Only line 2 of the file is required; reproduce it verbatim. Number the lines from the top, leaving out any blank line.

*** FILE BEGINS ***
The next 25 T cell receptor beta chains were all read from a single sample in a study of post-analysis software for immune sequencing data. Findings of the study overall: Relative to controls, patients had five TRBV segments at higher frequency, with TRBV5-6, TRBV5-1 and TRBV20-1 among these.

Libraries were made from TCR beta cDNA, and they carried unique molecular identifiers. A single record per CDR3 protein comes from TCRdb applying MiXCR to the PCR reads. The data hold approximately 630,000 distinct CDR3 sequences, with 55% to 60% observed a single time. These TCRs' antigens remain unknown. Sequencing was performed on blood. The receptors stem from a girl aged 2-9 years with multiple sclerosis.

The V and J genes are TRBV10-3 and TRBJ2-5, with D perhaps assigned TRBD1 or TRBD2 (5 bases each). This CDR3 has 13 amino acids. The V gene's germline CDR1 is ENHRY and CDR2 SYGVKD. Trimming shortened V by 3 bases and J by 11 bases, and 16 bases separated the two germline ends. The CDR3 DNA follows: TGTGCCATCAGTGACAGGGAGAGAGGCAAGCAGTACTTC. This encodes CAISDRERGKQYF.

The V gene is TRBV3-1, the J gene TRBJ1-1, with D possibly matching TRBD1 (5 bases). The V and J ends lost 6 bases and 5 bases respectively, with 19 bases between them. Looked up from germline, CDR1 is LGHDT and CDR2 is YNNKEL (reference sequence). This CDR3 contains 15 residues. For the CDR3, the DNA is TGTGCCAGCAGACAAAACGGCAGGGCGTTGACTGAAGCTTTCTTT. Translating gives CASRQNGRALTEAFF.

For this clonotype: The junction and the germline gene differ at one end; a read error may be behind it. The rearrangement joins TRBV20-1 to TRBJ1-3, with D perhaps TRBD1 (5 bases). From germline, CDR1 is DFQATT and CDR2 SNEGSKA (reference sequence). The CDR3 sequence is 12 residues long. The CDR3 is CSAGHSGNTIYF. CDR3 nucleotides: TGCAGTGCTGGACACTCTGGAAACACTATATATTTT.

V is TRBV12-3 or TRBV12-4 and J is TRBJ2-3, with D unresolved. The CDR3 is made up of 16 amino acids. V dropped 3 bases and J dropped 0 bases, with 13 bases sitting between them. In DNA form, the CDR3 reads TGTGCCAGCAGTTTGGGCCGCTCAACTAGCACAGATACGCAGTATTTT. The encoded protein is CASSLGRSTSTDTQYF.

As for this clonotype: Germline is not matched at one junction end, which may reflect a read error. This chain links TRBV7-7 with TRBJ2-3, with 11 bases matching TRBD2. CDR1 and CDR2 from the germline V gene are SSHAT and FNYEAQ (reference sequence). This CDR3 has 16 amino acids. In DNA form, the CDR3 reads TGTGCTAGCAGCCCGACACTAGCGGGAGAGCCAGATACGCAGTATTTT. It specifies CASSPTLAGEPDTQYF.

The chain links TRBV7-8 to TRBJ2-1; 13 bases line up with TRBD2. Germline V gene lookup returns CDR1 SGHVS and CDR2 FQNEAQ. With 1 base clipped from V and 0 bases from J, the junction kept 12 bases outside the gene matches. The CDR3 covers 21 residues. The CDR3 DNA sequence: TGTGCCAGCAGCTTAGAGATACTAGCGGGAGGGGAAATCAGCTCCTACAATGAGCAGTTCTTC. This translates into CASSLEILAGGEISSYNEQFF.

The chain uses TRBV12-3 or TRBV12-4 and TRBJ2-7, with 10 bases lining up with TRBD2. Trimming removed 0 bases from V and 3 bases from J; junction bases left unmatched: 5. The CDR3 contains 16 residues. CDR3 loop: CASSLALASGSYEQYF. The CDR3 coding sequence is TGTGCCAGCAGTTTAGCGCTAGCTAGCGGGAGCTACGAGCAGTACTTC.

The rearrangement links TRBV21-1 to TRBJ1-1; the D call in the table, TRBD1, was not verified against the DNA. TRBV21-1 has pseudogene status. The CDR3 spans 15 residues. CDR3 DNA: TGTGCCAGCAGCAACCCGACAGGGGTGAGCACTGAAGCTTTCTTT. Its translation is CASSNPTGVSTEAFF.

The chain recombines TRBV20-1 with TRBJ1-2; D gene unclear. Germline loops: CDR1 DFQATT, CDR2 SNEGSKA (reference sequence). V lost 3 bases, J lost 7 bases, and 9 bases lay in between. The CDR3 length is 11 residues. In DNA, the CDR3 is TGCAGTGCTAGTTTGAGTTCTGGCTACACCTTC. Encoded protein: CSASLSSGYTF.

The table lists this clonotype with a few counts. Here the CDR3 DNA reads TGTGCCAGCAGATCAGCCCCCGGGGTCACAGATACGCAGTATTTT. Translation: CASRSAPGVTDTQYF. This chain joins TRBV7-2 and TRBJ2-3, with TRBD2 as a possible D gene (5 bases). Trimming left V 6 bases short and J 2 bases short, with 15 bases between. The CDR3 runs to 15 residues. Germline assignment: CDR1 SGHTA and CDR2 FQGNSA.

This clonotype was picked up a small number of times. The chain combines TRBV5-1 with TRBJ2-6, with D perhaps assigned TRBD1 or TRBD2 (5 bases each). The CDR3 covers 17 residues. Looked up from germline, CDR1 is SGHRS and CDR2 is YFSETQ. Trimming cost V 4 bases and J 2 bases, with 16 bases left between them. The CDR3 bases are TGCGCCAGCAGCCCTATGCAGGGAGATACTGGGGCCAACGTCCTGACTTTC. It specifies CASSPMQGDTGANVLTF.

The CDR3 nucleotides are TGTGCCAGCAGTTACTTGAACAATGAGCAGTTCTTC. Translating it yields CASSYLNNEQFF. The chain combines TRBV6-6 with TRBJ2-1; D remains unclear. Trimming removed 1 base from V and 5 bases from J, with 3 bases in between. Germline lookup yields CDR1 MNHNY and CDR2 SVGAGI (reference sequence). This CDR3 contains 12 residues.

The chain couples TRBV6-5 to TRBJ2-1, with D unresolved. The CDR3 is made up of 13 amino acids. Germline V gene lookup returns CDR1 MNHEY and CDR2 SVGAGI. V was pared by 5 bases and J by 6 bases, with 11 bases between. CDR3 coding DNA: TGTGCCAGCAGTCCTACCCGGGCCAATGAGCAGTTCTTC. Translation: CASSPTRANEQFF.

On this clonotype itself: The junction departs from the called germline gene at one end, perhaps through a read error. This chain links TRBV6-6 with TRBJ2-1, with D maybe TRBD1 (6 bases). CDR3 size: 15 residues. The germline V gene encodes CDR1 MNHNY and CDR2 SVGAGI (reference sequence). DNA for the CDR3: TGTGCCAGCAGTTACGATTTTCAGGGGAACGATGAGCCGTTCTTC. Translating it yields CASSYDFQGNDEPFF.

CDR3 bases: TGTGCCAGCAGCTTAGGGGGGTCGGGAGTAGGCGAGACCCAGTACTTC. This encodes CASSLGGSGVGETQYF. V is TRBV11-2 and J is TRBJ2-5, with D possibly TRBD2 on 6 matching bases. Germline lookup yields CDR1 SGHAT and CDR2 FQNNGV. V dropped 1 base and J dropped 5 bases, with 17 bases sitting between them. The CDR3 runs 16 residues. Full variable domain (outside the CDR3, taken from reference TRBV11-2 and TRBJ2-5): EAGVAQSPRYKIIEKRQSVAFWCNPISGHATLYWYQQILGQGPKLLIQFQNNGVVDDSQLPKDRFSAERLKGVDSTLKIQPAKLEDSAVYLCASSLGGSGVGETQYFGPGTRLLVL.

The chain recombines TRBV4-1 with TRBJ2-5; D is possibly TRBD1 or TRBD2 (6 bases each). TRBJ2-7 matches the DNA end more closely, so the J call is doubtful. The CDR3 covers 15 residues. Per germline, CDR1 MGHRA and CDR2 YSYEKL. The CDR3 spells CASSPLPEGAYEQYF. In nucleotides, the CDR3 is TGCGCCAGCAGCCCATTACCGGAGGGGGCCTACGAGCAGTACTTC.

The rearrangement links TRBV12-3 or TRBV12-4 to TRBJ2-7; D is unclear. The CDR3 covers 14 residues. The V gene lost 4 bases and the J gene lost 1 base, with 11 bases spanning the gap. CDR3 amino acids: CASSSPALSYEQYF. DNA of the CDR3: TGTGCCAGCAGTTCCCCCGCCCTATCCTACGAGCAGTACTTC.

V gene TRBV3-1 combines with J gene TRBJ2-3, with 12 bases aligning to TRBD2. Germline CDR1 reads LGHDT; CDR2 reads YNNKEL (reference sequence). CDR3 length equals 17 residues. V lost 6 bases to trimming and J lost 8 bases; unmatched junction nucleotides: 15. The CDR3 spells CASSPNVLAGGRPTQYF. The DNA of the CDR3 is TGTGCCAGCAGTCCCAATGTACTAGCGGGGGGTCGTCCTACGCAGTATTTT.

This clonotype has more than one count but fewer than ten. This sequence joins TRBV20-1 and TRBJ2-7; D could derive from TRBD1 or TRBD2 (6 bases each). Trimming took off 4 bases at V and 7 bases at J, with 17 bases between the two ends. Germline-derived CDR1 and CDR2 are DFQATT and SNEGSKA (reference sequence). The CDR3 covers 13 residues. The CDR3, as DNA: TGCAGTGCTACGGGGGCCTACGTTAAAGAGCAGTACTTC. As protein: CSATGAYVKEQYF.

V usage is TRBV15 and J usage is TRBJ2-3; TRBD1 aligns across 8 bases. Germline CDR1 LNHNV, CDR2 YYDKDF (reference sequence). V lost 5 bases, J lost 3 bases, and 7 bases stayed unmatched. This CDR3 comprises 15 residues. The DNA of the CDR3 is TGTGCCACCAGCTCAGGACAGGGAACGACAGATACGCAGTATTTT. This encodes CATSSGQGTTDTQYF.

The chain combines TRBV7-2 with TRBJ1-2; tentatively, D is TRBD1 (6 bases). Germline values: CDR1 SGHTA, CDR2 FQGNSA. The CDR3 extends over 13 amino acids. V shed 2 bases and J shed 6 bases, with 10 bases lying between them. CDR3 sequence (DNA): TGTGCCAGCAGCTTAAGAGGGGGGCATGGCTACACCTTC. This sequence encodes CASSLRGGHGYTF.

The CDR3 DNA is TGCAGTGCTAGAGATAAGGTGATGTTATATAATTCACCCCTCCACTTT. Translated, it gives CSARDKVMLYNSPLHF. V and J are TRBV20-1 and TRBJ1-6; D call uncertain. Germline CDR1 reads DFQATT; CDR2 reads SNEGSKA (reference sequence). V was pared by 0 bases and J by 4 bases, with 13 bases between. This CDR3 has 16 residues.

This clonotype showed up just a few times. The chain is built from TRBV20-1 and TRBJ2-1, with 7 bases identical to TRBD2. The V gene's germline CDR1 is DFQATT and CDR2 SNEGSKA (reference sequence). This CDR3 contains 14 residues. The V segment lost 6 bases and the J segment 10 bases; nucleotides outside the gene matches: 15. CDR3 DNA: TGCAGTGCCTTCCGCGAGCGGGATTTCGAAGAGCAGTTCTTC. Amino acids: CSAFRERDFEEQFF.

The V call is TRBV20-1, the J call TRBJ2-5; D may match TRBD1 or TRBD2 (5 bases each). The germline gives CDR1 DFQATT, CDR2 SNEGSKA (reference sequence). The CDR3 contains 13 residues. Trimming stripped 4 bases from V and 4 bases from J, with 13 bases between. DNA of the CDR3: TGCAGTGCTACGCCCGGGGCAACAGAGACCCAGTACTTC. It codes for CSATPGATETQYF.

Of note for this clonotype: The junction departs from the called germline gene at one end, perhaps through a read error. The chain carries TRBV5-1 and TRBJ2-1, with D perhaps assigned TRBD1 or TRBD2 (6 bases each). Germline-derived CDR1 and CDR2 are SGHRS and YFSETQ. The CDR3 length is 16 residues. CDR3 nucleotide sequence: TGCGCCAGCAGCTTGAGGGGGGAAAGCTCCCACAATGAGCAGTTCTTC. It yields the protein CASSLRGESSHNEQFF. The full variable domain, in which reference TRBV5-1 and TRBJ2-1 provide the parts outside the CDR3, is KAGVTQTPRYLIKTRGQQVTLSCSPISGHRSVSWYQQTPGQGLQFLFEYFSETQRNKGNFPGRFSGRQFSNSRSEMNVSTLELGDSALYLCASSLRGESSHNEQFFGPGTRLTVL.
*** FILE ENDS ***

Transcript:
Libraries were made from TCR beta cDNA, and they carried unique molecular identifiers. A single record per CDR3 protein comes from TCRdb applying MiXCR to the PCR reads. The data hold approximately 630,000 distinct CDR3 sequences, with 55% to 60% observed a single time. These TCRs' antigens remain unknown. Sequencing was performed on blood. The receptors stem from a girl aged 2-9 years with multiple sclerosis.